On Martin Luther King Jr. Day in 2018, LeBron James tweeted "Injustice anywhere is a threat to justice everywhere. Our lives begin to end the day we become silent about things that matter," a mashup of a paraphrase and a quote from the civil rights leader.
Monday, LeBron James' life began to end as he rambled his way through an embarrassing, cowardly, tone-deaf answer about the NBA's current conflict with China over a team executive's pro-Hong Kong tweet; an answer that exposed, in the most blatant way possible, that social justice is only important in the NBA when it doesn't cost anything.
James has been publicly silent over the past week regarding Houston Rockets general manager Daryl Morey's tweet, which contained an image with the words, "Fight for freedom. Stand with Hong Kong." The Chinese government has taken great offense to the tweet, jeopardizing the NBA's lucrative business relationship with the communist nation, as well as individual players' endorsement deals.
In James' comments about the controversy, he didn't talk about justice or human rights. He talked about how inconsiderate it was for Morey to support democracy in Hong Kong with a tweet that could have cost James and other players money.
"So many people could have been harmed," James said — speaking of Morey's tweet, not of the violence being inflicted on protesters by police in Hong Kong, or the heinous human rights violations that occur in mainland China. "Not only financially, but physically, emotionally, spiritually. So just be careful what we tweet and what we say."
Lakers’ LeBron James on NBA’s China controversy: “I don’t want to get into a ... feud with Daryl Morey but I believ… https://t.co/U6zoFL84G1— Ben Golliver (@Ben Golliver) 1571102960.0
Later, seemingly trying to justify his answer, James tweeted about how difficult this week has been for him and his colleagues. James and the Los Angeles Lakers, as well as the Brooklyn Nets, were on a preseason tour in China when the Morey controversy began. How could Morey not have waited a week to send his tweet, so as to not make LeBron James uncomfortable?
My team and this league just went through a difficult week. I think people need to understand what a tweet or stat… https://t.co/M38zdFmwHl— LeBron James (@LeBron James) 1571106972.0
There are some players (Enes Kanter, for example) who walk the talk when it comes to speaking out for human rights and justice. But, by-and-large, the biggest casualty in the China/NBA spat is the NBA's credibility on social justice.
In 2018, CNN Business published a piece titled, "The NBA is not afraid to lead on social justice."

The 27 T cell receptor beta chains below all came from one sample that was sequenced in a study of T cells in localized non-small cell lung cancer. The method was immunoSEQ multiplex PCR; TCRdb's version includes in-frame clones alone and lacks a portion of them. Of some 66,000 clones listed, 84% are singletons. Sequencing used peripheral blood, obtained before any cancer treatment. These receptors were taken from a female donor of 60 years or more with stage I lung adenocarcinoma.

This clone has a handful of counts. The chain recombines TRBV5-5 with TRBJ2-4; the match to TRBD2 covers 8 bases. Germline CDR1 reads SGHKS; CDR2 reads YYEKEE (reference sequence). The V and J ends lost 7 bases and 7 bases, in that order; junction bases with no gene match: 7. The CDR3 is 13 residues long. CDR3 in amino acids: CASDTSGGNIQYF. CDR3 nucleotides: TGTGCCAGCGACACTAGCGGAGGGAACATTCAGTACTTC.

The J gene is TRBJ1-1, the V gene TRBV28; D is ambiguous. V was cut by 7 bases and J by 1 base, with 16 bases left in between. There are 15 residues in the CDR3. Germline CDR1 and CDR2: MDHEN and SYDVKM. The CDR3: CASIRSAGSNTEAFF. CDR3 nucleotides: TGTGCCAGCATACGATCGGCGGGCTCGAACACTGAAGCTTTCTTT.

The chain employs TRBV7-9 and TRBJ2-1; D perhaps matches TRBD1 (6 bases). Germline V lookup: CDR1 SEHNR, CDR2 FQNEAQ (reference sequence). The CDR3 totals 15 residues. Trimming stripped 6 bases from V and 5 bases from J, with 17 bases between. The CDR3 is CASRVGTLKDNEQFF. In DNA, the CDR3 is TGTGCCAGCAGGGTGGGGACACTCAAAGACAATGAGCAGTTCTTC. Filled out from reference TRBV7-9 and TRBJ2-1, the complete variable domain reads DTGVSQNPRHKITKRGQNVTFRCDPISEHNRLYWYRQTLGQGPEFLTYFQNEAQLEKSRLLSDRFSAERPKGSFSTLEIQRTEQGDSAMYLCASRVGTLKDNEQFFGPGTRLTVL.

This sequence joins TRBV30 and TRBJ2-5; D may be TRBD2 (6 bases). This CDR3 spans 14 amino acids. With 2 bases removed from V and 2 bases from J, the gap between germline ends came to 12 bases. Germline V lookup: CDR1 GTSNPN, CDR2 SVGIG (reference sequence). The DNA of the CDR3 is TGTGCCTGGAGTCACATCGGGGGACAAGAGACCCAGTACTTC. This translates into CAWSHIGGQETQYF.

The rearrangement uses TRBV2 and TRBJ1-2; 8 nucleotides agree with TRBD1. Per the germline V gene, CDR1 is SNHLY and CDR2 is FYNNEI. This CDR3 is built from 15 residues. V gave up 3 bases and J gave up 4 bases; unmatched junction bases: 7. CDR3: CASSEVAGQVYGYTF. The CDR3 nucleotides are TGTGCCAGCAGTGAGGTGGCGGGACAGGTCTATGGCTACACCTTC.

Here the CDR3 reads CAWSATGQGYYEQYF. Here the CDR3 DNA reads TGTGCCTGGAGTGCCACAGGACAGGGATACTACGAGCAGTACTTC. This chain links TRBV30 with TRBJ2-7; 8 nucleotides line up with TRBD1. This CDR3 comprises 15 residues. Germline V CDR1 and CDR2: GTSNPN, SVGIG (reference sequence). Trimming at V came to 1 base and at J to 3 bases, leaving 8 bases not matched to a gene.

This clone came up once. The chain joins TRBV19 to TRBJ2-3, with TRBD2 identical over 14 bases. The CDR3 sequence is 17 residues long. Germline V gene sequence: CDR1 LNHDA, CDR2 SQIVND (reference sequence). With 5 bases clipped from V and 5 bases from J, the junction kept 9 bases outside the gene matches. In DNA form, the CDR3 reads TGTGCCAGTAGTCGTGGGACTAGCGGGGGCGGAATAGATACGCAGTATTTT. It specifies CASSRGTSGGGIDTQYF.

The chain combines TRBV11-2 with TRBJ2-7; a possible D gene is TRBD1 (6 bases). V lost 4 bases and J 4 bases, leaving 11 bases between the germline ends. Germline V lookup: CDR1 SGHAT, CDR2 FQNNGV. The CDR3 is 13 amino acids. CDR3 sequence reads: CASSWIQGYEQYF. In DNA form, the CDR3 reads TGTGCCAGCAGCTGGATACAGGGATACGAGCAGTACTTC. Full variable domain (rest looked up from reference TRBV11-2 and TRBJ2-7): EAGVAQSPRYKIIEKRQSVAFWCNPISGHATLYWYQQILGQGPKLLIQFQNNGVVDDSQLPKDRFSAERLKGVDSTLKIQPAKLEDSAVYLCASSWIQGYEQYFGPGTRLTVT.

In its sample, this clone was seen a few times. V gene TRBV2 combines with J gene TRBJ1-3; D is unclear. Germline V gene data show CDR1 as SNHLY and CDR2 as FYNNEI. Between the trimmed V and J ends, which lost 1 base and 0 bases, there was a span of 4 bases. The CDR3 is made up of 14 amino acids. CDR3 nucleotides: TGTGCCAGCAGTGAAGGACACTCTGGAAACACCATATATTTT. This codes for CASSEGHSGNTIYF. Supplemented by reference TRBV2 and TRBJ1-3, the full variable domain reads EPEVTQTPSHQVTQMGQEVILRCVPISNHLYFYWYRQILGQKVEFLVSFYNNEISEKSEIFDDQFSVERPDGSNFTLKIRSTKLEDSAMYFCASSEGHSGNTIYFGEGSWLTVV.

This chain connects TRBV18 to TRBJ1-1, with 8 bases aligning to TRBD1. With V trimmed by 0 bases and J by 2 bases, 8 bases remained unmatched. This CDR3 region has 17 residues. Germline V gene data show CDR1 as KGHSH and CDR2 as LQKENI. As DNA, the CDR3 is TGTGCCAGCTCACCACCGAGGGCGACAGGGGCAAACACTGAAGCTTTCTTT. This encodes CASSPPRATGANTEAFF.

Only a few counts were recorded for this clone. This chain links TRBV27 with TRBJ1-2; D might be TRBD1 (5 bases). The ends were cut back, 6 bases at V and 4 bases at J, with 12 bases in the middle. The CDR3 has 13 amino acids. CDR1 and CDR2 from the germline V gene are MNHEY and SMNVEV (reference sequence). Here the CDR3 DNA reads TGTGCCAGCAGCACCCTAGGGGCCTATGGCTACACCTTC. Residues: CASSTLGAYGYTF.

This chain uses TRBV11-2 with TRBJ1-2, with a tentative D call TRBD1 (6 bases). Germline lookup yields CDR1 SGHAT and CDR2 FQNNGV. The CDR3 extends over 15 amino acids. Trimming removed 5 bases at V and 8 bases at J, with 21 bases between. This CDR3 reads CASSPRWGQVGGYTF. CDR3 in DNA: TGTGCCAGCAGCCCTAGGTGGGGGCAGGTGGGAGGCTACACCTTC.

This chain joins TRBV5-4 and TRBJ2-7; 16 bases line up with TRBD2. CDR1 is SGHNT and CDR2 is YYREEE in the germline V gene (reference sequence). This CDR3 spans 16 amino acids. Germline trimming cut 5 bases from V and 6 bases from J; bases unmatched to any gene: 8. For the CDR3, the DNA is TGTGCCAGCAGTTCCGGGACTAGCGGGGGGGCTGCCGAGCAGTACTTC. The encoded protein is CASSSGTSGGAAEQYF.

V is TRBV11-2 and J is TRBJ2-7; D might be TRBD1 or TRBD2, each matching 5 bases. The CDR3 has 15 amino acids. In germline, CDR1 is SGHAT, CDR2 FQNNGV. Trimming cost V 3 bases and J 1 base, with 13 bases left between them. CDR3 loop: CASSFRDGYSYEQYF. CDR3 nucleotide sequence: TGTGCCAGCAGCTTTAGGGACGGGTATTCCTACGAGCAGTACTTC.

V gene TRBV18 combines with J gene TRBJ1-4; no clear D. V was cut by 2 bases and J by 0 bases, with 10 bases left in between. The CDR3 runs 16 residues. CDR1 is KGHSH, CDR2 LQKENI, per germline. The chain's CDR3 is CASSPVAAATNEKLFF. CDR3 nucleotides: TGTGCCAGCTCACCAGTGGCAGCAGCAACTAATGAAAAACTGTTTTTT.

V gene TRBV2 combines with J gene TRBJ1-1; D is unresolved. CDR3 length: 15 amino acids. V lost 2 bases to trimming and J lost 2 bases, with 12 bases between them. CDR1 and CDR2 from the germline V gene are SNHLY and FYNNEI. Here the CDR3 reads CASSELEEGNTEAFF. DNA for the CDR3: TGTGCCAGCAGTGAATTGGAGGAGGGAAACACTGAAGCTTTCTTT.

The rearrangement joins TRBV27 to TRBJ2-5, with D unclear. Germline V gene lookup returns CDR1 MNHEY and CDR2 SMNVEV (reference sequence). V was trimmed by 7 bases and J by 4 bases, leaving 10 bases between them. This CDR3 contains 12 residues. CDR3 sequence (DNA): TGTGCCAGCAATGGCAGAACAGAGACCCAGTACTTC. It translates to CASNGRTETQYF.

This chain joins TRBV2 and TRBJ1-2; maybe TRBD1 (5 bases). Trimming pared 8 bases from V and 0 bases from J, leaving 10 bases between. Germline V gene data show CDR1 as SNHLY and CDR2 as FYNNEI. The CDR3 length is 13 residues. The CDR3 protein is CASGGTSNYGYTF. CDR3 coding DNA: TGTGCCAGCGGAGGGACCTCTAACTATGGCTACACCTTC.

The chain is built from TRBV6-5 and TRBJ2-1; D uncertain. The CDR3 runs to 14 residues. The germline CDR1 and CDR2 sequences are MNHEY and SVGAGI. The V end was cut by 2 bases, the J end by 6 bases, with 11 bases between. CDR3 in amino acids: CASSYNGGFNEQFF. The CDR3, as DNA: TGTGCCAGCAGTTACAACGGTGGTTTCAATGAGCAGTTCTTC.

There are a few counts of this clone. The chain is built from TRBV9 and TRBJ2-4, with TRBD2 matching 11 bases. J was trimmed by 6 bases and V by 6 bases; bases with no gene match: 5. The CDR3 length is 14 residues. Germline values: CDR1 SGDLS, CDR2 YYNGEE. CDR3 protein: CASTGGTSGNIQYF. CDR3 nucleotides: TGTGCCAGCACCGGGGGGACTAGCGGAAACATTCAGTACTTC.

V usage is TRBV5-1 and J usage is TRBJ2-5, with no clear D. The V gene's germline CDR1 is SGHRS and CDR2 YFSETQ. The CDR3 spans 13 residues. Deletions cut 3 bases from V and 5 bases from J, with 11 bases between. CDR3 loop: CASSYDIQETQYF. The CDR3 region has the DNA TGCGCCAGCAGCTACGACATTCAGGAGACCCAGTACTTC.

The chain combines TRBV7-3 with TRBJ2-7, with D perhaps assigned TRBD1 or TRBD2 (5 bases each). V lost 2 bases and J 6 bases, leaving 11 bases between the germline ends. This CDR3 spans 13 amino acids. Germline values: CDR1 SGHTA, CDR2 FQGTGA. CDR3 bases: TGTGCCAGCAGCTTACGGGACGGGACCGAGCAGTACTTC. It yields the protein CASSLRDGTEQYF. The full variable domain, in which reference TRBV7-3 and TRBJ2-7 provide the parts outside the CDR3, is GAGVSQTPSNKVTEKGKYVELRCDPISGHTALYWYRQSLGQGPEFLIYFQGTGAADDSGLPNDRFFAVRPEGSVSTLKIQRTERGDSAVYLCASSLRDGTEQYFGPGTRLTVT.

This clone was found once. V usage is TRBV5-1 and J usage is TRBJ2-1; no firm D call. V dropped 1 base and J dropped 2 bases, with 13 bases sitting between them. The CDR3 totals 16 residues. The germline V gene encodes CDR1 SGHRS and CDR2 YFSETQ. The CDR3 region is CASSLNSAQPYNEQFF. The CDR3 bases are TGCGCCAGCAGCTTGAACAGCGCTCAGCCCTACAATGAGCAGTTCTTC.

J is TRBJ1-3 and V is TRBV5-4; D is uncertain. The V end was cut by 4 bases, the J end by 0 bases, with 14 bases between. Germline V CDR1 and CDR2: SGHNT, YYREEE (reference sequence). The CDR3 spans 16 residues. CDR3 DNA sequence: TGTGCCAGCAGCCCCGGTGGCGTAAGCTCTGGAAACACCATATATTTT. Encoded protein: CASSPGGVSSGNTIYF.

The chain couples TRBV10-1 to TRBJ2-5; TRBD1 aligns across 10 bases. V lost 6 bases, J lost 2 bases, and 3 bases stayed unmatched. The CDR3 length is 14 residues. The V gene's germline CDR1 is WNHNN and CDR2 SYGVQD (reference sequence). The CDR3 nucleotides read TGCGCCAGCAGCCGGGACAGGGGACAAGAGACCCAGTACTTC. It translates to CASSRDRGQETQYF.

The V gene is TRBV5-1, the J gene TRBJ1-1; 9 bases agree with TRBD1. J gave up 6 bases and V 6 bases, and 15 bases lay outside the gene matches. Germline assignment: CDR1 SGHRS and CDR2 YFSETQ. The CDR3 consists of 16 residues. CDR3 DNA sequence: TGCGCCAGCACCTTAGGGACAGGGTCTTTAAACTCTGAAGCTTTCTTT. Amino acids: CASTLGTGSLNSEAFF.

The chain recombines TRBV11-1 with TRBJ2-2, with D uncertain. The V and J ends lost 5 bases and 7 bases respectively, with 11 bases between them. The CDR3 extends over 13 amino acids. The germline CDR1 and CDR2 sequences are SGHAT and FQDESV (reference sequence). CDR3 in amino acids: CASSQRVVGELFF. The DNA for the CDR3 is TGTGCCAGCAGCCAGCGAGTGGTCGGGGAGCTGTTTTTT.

James is prominently highlighted in the article as a social justice leader. He has spoken out against police violence against minorities. He's worn T-shirts to support Black Lives Matter. He called President Donald Trump a "bum."
NBA Commissioner Adam Silver, one of the few league figures whose cowardice on this issue has exceeded James', is quoted speaking of the "sense of obligation, social responsibility, a desire to speak up directly about issues that are important" that is "part of being an NBA player."
The NBA has been contrasted with the NFL: While the latter allegedly blackballs former quarterback Colin Kaepernick for kneeling during the national anthem, NBA players are free and willing to "fully participate as citizens."
"I think in this day and age, you really have to stand for something," Silver said in the CNN article. Silver's great civil rights accomplishment is pulling the 2017 NBA All-Star Game from Charlotte because of the state's transgender bathroom law.
But when it comes to China, when it comes to speaking out against a communist nation that oppresses its people and opposes the values of freedom that we in America view as fundamental rights, the NBA stands for nothing but its own business interests.
The players and executives who make millions of dollars selling shoes and apparel and TV contracts in China, the same players and executives who have no problem insulting the U.S. president, won't dare speak a word that might offend the Chinese. The price is too high. Can't do anything that might slow down sales of the new LeBron James Nike shoe in China.
Expecting professional athletes to be role models and community leaders has always been naive. Being good at sports doesn't necessarily qualify a person for anything except playing sports.
Still, we live in a society that elevates these stars and pushes their words in our faces on a wide range of important issues. And more power to them, if they use their platforms for good. I'm not among those who believes players have to "shut up and dribble."
But the next time LeBron James, or anyone else associated with the NBA, tries to lecture the public about justice, remember what they did when faced with an issue that might cost them something. And remember a quote from Dr. King that you won't find on James' Twitter page:
"Freedom has always been an expensive thing. History is fit testimony to the fact that freedom is rarely gained without sacrifice and self-denial."